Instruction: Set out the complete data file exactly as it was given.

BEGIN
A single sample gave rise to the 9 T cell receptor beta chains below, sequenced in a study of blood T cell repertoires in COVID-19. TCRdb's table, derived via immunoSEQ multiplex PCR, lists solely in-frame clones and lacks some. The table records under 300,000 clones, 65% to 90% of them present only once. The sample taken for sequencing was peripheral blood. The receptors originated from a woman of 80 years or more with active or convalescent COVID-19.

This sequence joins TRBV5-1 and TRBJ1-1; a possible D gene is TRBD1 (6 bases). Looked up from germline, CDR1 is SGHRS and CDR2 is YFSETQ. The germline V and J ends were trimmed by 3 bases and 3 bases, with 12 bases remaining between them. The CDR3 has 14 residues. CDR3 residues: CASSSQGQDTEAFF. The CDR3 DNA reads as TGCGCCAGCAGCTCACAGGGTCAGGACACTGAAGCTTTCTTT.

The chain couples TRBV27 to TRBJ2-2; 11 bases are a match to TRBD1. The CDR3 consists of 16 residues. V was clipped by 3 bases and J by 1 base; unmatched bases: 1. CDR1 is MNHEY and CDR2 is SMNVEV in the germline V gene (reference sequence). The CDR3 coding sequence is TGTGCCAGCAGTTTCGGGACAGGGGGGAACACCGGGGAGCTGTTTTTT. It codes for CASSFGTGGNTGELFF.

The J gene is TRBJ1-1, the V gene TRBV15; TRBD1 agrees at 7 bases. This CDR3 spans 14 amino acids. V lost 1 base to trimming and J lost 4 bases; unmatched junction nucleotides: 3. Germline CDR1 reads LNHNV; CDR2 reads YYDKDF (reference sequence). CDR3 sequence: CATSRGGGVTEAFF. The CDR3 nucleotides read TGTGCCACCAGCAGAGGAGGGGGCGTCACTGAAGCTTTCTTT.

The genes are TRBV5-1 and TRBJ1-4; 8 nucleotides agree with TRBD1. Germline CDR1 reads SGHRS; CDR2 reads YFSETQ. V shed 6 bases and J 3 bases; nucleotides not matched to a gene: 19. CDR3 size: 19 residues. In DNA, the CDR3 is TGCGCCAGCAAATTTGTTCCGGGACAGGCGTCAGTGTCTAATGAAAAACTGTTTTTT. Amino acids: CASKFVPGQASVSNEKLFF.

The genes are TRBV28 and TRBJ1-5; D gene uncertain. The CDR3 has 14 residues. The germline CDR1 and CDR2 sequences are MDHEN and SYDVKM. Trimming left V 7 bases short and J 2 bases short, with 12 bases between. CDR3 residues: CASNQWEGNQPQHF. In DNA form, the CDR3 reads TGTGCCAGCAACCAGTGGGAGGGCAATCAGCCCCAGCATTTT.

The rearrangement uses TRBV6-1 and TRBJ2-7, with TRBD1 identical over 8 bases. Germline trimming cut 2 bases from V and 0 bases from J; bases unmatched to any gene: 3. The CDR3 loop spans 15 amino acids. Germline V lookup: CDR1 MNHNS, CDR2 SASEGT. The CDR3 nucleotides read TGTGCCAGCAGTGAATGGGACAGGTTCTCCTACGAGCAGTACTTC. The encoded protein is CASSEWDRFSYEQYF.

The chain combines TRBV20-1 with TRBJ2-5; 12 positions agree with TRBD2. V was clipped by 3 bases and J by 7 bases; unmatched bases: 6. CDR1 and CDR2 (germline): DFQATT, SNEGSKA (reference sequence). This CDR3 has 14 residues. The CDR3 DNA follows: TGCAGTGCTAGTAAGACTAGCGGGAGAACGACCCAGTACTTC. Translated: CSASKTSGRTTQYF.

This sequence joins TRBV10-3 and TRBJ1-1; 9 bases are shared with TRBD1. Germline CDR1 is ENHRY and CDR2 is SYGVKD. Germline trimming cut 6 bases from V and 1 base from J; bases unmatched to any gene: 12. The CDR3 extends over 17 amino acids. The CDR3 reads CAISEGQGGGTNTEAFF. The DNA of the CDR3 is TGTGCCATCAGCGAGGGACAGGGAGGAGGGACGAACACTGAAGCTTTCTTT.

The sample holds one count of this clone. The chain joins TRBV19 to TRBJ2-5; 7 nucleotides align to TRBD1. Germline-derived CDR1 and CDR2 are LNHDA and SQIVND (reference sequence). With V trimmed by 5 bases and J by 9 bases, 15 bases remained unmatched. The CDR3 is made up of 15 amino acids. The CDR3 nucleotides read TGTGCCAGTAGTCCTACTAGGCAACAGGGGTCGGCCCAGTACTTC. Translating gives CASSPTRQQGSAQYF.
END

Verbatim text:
A single sample gave rise to the 9 T cell receptor beta chains below, sequenced in a study of blood T cell repertoires in COVID-19. TCRdb's table, derived via immunoSEQ multiplex PCR, lists solely in-frame clones and lacks some. The table records under 300,000 clones, 65% to 90% of them present only once. The sample taken for sequencing was peripheral blood. The receptors originated from a woman of 80 years or more with active or convalescent COVID-19.

This sequence joins TRBV5-1 and TRBJ1-1; a possible D gene is TRBD1 (6 bases). Looked up from germline, CDR1 is SGHRS and CDR2 is YFSETQ. The germline V and J ends were trimmed by 3 bases and 3 bases, with 12 bases remaining between them. The CDR3 has 14 residues. CDR3 residues: CASSSQGQDTEAFF. The CDR3 DNA reads as TGCGCCAGCAGCTCACAGGGTCAGGACACTGAAGCTTTCTTT.

The chain couples TRBV27 to TRBJ2-2; 11 bases are a match to TRBD1. The CDR3 consists of 16 residues. V was clipped by 3 bases and J by 1 base; unmatched bases: 1. CDR1 is MNHEY and CDR2 is SMNVEV in the germline V gene (reference sequence). The CDR3 coding sequence is TGTGCCAGCAGTTTCGGGACAGGGGGGAACACCGGGGAGCTGTTTTTT. It codes for CASSFGTGGNTGELFF.

The J gene is TRBJ1-1, the V gene TRBV15; TRBD1 agrees at 7 bases. This CDR3 spans 14 amino acids. V lost 1 base to trimming and J lost 4 bases; unmatched junction nucleotides: 3. Germline CDR1 reads LNHNV; CDR2 reads YYDKDF (reference sequence). CDR3 sequence: CATSRGGGVTEAFF. The CDR3 nucleotides read TGTGCCACCAGCAGAGGAGGGGGCGTCACTGAAGCTTTCTTT.

The genes are TRBV5-1 and TRBJ1-4; 8 nucleotides agree with TRBD1. Germline CDR1 reads SGHRS; CDR2 reads YFSETQ. V shed 6 bases and J 3 bases; nucleotides not matched to a gene: 19. CDR3 size: 19 residues. In DNA, the CDR3 is TGCGCCAGCAAATTTGTTCCGGGACAGGCGTCAGTGTCTAATGAAAAACTGTTTTTT. Amino acids: CASKFVPGQASVSNEKLFF.

The genes are TRBV28 and TRBJ1-5; D gene uncertain. The CDR3 has 14 residues. The germline CDR1 and CDR2 sequences are MDHEN and SYDVKM. Trimming left V 7 bases short and J 2 bases short, with 12 bases between. CDR3 residues: CASNQWEGNQPQHF. In DNA form, the CDR3 reads TGTGCCAGCAACCAGTGGGAGGGCAATCAGCCCCAGCATTTT.

The rearrangement uses TRBV6-1 and TRBJ2-7, with TRBD1 identical over 8 bases. Germline trimming cut 2 bases from V and 0 bases from J; bases unmatched to any gene: 3. The CDR3 loop spans 15 amino acids. Germline V lookup: CDR1 MNHNS, CDR2 SASEGT. The CDR3 nucleotides read TGTGCCAGCAGTGAATGGGACAGGTTCTCCTACGAGCAGTACTTC. The encoded protein is CASSEWDRFSYEQYF.

The chain combines TRBV20-1 with TRBJ2-5; 12 positions agree with TRBD2. V was clipped by 3 bases and J by 7 bases; unmatched bases: 6. CDR1 and CDR2 (germline): DFQATT, SNEGSKA (reference sequence). This CDR3 has 14 residues. The CDR3 DNA follows: TGCAGTGCTAGTAAGACTAGCGGGAGAACGACCCAGTACTTC. Translated: CSASKTSGRTTQYF.

This sequence joins TRBV10-3 and TRBJ1-1; 9 bases are shared with TRBD1. Germline CDR1 is ENHRY and CDR2 is SYGVKD. Germline trimming cut 6 bases from V and 1 base from J; bases unmatched to any gene: 12. The CDR3 extends over 17 amino acids. The CDR3 reads CAISEGQGGGTNTEAFF. The DNA of the CDR3 is TGTGCCATCAGCGAGGGACAGGGAGGAGGGACGAACACTGAAGCTTTCTTT.

The sample holds one count of this clone. The chain joins TRBV19 to TRBJ2-5; 7 nucleotides align to TRBD1. Germline-derived CDR1 and CDR2 are LNHDA and SQIVND (reference sequence). With V trimmed by 5 bases and J by 9 bases, 15 bases remained unmatched. The CDR3 is made up of 15 amino acids. The CDR3 nucleotides read TGTGCCAGTAGTCCTACTAGGCAACAGGGGTCGGCCCAGTACTTC. Translating gives CASSPTRQQGSAQYF.